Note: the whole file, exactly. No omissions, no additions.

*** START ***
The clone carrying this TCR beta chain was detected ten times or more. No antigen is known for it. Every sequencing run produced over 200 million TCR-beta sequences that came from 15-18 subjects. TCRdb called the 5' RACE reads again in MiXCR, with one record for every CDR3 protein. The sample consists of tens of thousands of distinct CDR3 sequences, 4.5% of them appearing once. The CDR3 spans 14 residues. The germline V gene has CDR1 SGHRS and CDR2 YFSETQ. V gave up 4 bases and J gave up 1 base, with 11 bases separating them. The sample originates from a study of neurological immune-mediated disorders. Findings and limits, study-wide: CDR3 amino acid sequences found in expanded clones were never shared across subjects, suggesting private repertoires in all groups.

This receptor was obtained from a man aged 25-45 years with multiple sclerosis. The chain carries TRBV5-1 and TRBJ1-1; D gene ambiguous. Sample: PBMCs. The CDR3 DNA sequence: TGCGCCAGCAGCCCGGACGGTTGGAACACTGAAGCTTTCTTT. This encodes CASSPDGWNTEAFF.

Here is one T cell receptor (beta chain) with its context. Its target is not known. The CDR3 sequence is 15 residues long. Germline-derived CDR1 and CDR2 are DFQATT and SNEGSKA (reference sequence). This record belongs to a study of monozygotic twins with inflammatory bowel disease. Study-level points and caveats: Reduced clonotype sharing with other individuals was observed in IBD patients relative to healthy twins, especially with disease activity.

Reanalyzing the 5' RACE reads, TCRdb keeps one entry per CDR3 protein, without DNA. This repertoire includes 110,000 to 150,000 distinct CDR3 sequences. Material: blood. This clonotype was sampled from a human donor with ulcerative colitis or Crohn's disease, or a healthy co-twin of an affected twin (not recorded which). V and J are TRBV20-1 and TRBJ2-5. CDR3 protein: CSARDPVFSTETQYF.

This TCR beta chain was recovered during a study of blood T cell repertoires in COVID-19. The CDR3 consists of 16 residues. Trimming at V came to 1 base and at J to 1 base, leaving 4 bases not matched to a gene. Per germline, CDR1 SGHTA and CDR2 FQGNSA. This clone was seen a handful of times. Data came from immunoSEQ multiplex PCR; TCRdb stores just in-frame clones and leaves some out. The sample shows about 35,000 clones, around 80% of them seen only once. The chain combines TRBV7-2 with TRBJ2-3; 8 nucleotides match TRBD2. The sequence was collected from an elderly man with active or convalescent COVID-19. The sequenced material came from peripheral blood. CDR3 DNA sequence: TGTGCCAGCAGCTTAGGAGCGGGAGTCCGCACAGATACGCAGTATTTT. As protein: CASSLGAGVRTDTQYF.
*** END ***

The clone carrying this TCR beta chain was detected ten times or more. No antigen is known for it. Every sequencing run produced over 200 million TCR-beta sequences that came from 15-18 subjects. TCRdb called the 5' RACE reads again in MiXCR, with one record for every CDR3 protein. The sample consists of tens of thousands of distinct CDR3 sequences, 4.5% of them appearing once. The CDR3 spans 14 residues. The germline V gene has CDR1 SGHRS and CDR2 YFSETQ. V gave up 4 bases and J gave up 1 base, with 11 bases separating them. The sample originates from a study of neurological immune-mediated disorders. Findings and limits, study-wide: CDR3 amino acid sequences found in expanded clones were never shared across subjects, suggesting private repertoires in all groups.

This receptor was obtained from a man aged 25-45 years with multiple sclerosis. The chain carries TRBV5-1 and TRBJ1-1; D gene ambiguous. Sample: PBMCs. The CDR3 DNA sequence: TGCGCCAGCAGCCCGGACGGTTGGAACACTGAAGCTTTCTTT. This encodes CASSPDGWNTEAFF.

Here is one T cell receptor (beta chain) with its context. Its target is not known. The CDR3 sequence is 15 residues long. Germline-derived CDR1 and CDR2 are DFQATT and SNEGSKA (reference sequence). This record belongs to a study of monozygotic twins with inflammatory bowel disease. Study-level points and caveats: Reduced clonotype sharing with other individuals was observed in IBD patients relative to healthy twins, especially with disease activity.

Reanalyzing the 5' RACE reads, TCRdb keeps one entry per CDR3 protein, without DNA. This repertoire includes 110,000 to 150,000 distinct CDR3 sequences. Material: blood. This clonotype was sampled from a human donor with ulcerative colitis or Crohn's disease, or a healthy co-twin of an affected twin (not recorded which). V and J are TRBV20-1 and TRBJ2-5. CDR3 protein: CSARDPVFSTETQYF.

This TCR beta chain was recovered during a study of blood T cell repertoires in COVID-19. The CDR3 consists of 16 residues. Trimming at V came to 1 base and at J to 1 base, leaving 4 bases not matched to a gene. Per germline, CDR1 SGHTA and CDR2 FQGNSA. This clone was seen a handful of times. Data came from immunoSEQ multiplex PCR; TCRdb stores just in-frame clones and leaves some out. The sample shows about 35,000 clones, around 80% of them seen only once. The chain combines TRBV7-2 with TRBJ2-3; 8 nucleotides match TRBD2. The sequence was collected from an elderly man with active or convalescent COVID-19. The sequenced material came from peripheral blood. CDR3 DNA sequence: TGTGCCAGCAGCTTAGGAGCGGGAGTCCGCACAGATACGCAGTATTTT. As protein: CASSLGAGVRTDTQYF.